When it comes to field recordings, proximity is not enough. One needs the ears to hear these sounds, the equipment to capture them and the wisdom to decide how to present them. Dłużyk has all three. Having been born blind, the artist is particularly attuned to the richness of timbres and the depth of the sonic field. On our own, would we hear what she hears? Perhaps not; she hears for us, walking us through the day, from morning to night, alerting us the fascinations of the forest ~ something all too often lost in the desire to get somewhere rather than to rest. Sit still, she seems to be saying, and realize what you have. The album’s uninterrupted flow reflects invisible editing, allowing for great turnover in sets of sounds without the distraction of pauses. Imagine each room in a house as a separate sonic environment; now walk through the house and note not only the changes, but the carry-throughs: an echo from the last room, a beacon from the next.
One of the early highlights is the appearance of the trumpeters, announcing the morning like a band of heralds. The dance of the birds has begun. One can hear their joy as they greet the sunrise, ask each other about the night, provide news and details of the day, and make plans for lunch. In a way, they’re just like us, except without coffee. In “Golden Melodies”, one particularly brave bird moves forward to provide foreground commentary. In the next track we hear counter-singing; later in the recording, a mother feeds her young. The rhythms of the day are apparent in the activities of the various species, many with distinct voices, joined by friendly frogs and buzzing insects. When a dog starts barking nearby, the entire forest grows agitated. When the predator leaves, everything relaxes. It’s easy to anthropomorphize; just imagine arriving at work and being told that the boss is in a bad mood. Sure, one won’t be eaten, but when the boss starts coming your way, the feeling of fear is the same.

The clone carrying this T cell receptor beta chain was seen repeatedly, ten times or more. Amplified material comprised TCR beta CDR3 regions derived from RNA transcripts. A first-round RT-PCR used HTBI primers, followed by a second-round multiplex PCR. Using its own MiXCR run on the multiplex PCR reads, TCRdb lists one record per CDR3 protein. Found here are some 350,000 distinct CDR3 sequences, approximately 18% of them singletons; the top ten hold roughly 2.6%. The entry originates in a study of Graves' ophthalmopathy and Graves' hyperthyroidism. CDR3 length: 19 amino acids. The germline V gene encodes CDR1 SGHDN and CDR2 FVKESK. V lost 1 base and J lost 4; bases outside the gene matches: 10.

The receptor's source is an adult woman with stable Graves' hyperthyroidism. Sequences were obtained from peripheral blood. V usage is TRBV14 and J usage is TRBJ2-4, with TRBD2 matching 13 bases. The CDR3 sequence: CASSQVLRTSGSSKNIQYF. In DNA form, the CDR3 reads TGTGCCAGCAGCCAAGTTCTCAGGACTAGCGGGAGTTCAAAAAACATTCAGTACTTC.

The artist writes, “Through recording the natural world, I try to capture its beauty, its subtle music, its gentle voice. I try to understand its mystery: the mystery of life – this indescribable treasure we share with all the creatures, the mystery of fleeting moments, of sadness and hope brought by changing seasons.” If there is a lesson to be learned from the release of this recording in fall, it is that spring will come along again. The joy of the birds will return, as it always has. No matter how bad one may feel about loss ~ the loss of summer, the loss of love, the loss of innocence ~ new blessings still await. All too often, we forget that life is cyclical, but the birds, and by extension, the field recording artist, remind us of these timeless, comforting truths. (Richard Allen)